Care Received by Elderly US Stroke Survivors May Be Underestimated
Background and Purpose—Previous studies exploring stroke-related caregiving focused solely on informal caregiving and a relatively limited set of activities. We sought to determine whether, and at what cost, stroke survivors receive more care than matched controls using an expanded definition of caregiving and inclusion of paid caregivers.
Methods—Data were drawn from the National Health and Aging Trends Study (NHATS), a nationally representative survey of Medicare beneficiaries. NHATS personnel conducted in-person interviews with respondents or proxies to determine the weekly hours of care received. We compared hours of assistance received between self-reported stroke survivors (n=892) and demography- and comorbidity-matched nonstroke controls (n=892). The annual cost of stroke caregiving was estimated using reported paid caregiving data and estimates of unpaid caregiving costs.
Results—Of community-dwelling elderly stroke survivors, 51.4% received help from a caregiver. Stroke survivors received an average of 10 hours of additional care per week compared with demography- and comorbidity-matched controls (22.3 hours versus 11.8 hours; P<0.01). We estimate that the average annual cost for caregiving for an elderly stroke survivor is ≈$11 300 or ≈$40 billion annually, for all elderly stroke survivors, of which $5000 per person, or $18.2 billion annually, is specific to stroke.
Conclusions—Although stroke survivors are known to require considerable caregiving resources, our findings suggest that previous assessments may underestimate hours of care received and hence costs.
Stroke is a common condition in later life affecting an estimated 9% of the US population aged 65 to 79 years and 15% of those aged ≥80 years.1 Currently, there are an estimated 5.4 to 6.6 million stroke survivors in the United States, which is more than the prevalence of Alzheimer disease dementia (estimated 5.3 million) and Parkinson disease (estimated 630 000) combined.2–6 The number of US stroke survivors is projected to increase to 10 million by 2030, given the aging baby boom generation.3,7 The vast majority of strokes occur in those aged ≥65 years.3
Most stroke survivors return from the hospital to community or residential care settings,3 where many receive help with activities of daily living and instrumental activities of daily living.8,9 For example, 48% of elderly American stroke survivors receive help with activities of daily living and 52% receive help with instrumental activities of daily living from informal (ie, unpaid) caregivers.9 A previous national study of elderly stroke survivors estimated that 8.5 hours per week of informal caregiving was attributable to stroke.9 Estimates of societal stroke-related caregiving costs range from $6 to $27 billion per year depending on whether all elderly stroke survivors were considered or only those with stroke-related health problems.9,10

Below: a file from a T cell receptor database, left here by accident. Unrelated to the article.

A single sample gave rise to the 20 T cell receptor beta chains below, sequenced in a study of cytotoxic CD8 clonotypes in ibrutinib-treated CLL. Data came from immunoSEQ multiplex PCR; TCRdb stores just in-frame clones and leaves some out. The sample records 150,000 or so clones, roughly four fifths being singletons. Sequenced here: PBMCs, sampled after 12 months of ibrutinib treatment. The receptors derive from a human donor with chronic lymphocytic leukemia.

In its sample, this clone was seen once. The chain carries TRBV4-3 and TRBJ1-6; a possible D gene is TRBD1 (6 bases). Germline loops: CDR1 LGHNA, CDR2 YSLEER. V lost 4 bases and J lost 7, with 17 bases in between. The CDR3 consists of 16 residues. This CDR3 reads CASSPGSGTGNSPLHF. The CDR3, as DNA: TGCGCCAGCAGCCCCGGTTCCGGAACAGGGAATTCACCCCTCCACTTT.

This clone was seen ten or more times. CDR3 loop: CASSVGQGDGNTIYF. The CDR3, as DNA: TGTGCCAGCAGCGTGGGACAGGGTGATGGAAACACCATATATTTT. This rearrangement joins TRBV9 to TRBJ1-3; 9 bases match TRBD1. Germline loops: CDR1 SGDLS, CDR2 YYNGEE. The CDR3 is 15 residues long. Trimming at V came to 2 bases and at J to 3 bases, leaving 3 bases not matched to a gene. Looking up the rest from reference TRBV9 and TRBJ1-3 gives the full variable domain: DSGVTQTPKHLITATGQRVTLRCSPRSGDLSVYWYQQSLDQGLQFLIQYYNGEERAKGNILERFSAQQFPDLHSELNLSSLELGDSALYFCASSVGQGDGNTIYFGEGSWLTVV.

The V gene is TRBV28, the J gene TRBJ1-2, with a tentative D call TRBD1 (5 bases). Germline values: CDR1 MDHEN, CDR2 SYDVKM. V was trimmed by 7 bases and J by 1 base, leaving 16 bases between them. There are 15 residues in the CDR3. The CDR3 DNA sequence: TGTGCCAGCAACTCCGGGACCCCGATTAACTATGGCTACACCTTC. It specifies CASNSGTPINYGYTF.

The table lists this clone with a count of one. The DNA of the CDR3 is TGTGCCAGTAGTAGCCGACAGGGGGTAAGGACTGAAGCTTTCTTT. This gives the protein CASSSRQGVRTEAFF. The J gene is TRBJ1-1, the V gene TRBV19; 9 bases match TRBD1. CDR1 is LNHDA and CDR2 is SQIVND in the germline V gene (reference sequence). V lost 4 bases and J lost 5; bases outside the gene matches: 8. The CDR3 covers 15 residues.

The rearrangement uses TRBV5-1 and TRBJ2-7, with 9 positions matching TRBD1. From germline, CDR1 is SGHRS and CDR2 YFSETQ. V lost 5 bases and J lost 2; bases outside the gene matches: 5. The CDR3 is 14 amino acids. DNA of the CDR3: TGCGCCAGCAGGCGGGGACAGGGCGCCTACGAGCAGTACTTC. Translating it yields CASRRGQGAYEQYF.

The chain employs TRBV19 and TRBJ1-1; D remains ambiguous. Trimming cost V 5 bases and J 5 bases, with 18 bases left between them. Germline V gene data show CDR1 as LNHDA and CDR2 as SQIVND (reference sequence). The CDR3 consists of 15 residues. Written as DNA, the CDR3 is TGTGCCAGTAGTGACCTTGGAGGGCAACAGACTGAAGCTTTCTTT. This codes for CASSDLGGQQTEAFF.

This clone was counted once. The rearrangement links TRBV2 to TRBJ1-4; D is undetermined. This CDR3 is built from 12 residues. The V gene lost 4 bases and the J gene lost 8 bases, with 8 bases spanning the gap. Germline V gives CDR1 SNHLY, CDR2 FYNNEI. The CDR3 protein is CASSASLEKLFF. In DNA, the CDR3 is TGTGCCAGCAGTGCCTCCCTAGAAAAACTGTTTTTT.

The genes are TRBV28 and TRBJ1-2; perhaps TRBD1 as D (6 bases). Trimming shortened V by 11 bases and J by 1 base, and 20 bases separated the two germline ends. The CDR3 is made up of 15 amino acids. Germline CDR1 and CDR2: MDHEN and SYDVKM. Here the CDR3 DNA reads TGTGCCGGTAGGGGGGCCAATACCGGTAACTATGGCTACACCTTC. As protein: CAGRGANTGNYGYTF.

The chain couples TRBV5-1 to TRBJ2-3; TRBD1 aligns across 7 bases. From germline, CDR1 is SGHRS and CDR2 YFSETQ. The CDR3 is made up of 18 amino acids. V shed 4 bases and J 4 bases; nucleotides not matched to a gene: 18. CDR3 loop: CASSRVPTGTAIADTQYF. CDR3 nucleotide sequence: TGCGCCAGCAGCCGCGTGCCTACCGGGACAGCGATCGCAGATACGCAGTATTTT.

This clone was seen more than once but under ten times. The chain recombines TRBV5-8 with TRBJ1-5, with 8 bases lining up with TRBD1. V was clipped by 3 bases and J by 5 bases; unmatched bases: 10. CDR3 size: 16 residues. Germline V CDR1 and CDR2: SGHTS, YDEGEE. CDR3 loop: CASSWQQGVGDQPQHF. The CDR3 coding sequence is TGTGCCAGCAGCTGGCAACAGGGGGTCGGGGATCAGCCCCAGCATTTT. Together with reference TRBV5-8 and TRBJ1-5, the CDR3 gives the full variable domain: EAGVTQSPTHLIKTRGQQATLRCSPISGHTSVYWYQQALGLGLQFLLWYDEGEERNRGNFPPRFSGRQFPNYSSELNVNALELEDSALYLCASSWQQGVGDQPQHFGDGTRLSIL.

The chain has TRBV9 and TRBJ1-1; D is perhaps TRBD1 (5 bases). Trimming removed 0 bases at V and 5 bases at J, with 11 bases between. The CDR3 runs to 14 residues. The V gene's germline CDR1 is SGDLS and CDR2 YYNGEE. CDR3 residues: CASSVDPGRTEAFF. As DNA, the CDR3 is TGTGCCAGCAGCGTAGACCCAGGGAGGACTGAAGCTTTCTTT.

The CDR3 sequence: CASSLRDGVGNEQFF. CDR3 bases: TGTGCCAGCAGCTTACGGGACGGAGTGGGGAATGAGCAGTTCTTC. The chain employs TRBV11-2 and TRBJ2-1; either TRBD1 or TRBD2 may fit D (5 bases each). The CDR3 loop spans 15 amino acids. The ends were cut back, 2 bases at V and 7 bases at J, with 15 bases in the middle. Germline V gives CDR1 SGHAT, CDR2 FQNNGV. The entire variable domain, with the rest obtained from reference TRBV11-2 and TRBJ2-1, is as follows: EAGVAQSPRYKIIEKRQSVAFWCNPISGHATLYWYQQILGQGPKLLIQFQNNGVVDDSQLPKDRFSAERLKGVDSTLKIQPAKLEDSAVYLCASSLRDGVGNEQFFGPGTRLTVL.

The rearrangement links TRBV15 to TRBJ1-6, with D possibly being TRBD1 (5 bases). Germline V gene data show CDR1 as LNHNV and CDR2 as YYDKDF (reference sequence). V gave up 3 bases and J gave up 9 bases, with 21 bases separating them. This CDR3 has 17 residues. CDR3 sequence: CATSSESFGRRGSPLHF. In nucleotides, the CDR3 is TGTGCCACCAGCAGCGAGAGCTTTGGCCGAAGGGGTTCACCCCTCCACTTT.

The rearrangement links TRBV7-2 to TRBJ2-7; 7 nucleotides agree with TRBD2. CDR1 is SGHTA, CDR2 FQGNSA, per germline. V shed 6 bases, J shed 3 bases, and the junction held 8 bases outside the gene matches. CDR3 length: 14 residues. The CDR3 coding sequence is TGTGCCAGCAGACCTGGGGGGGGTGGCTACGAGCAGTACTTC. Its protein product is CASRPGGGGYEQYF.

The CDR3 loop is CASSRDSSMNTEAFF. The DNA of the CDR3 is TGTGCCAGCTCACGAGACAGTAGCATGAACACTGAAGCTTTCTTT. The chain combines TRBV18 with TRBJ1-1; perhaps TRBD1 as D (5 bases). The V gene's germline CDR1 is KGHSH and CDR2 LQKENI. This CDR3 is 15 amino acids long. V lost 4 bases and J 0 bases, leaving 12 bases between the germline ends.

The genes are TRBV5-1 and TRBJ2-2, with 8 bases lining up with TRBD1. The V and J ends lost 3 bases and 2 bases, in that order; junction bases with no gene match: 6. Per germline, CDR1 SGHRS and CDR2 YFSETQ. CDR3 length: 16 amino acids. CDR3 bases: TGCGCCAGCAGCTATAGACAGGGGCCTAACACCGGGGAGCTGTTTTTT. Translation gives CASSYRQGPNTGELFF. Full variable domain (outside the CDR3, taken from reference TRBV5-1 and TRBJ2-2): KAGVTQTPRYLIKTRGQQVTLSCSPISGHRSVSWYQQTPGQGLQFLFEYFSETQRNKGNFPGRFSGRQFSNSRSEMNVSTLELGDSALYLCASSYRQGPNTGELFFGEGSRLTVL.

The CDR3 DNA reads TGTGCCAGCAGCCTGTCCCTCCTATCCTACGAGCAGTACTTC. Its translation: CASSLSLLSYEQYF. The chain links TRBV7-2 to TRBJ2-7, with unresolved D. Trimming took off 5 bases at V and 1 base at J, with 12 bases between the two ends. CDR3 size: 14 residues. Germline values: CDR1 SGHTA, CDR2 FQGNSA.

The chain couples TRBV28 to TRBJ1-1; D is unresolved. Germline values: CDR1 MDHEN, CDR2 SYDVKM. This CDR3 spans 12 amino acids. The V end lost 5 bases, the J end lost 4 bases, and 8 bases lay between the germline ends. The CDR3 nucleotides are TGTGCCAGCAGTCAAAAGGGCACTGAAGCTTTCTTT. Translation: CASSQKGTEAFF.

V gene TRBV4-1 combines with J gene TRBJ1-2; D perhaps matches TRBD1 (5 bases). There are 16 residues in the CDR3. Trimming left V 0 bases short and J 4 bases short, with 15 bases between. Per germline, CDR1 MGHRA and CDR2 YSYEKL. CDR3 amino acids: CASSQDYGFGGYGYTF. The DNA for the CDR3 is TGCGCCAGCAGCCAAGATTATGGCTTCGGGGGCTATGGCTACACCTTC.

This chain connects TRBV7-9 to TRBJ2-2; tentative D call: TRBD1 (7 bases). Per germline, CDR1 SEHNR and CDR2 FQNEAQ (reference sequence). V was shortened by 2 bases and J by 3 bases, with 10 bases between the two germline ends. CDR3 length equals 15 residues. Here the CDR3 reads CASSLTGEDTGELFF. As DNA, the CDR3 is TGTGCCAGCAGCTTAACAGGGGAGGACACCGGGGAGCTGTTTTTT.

Previous studies of stroke caregiving focused on a relatively limited set of activities and only included informal care, which may underestimate the total amount and cost of care received. For example, accompaniment to physician appointments and transportation (for purposes other than grocery shopping) were not included in previous national estimates. Researchers have recently found that >10% of elderly Americans are accompanied by a caregiver to their doctor visits.11 Moreover, because many stroke survivors do not return to driving, transportation assistance may be important for stroke survivors and time consuming for stroke caregivers. In addition, previous studies have only focused on informal care and have not included formal (ie, paid) caregiving,9,10 despite the fact that ≈30% of elderly Americans who receive informal care also receive formal care.12
Given the rising prevalence of stroke survivors, it is important to understand the amount and the associated costs of care provided to this population. These estimates provide a basis for planning interventions and implementing government policy to support stroke survivors and their caregivers. Furthermore, a better understanding of the extent and specific activities for which help is provided to stroke survivors may identify particularly vulnerable populations that may benefit from increased caregiving. In this context, for a broader definition of care than previously considered and the inclusion of formal caregiving, we compare the proportion of elderly stroke survivors and demography- and comorbidity-matched controls who received help. We then determine the weekly hours of care received by stroke survivors, overall and by type of care received. Finally, we estimate the average and national costs of care received by elderly stroke survivors.
Data were drawn from the National Health and Aging Trends Study (NHATS), an ongoing nationally representative cohort study of >8000 Medicare beneficiaries aged ≥65 years. NHATS was designed to support secondary data analysis of late-life disability and its consequences, including caregiving, such as performed in this study. In 2011, face-to-face interviews were conducted by trained NHATS personnel in study participants’ place of residence. Self-reported questions and cognitive and physical performance tests were administered. Proxy respondents were interviewed in cases where a study participant was unable to respond for themselves. Survey weights that adjust for differential probabilities of selection and nonresponse are provided (and used in all analyses described below) so that findings represent the elderly Medicare population.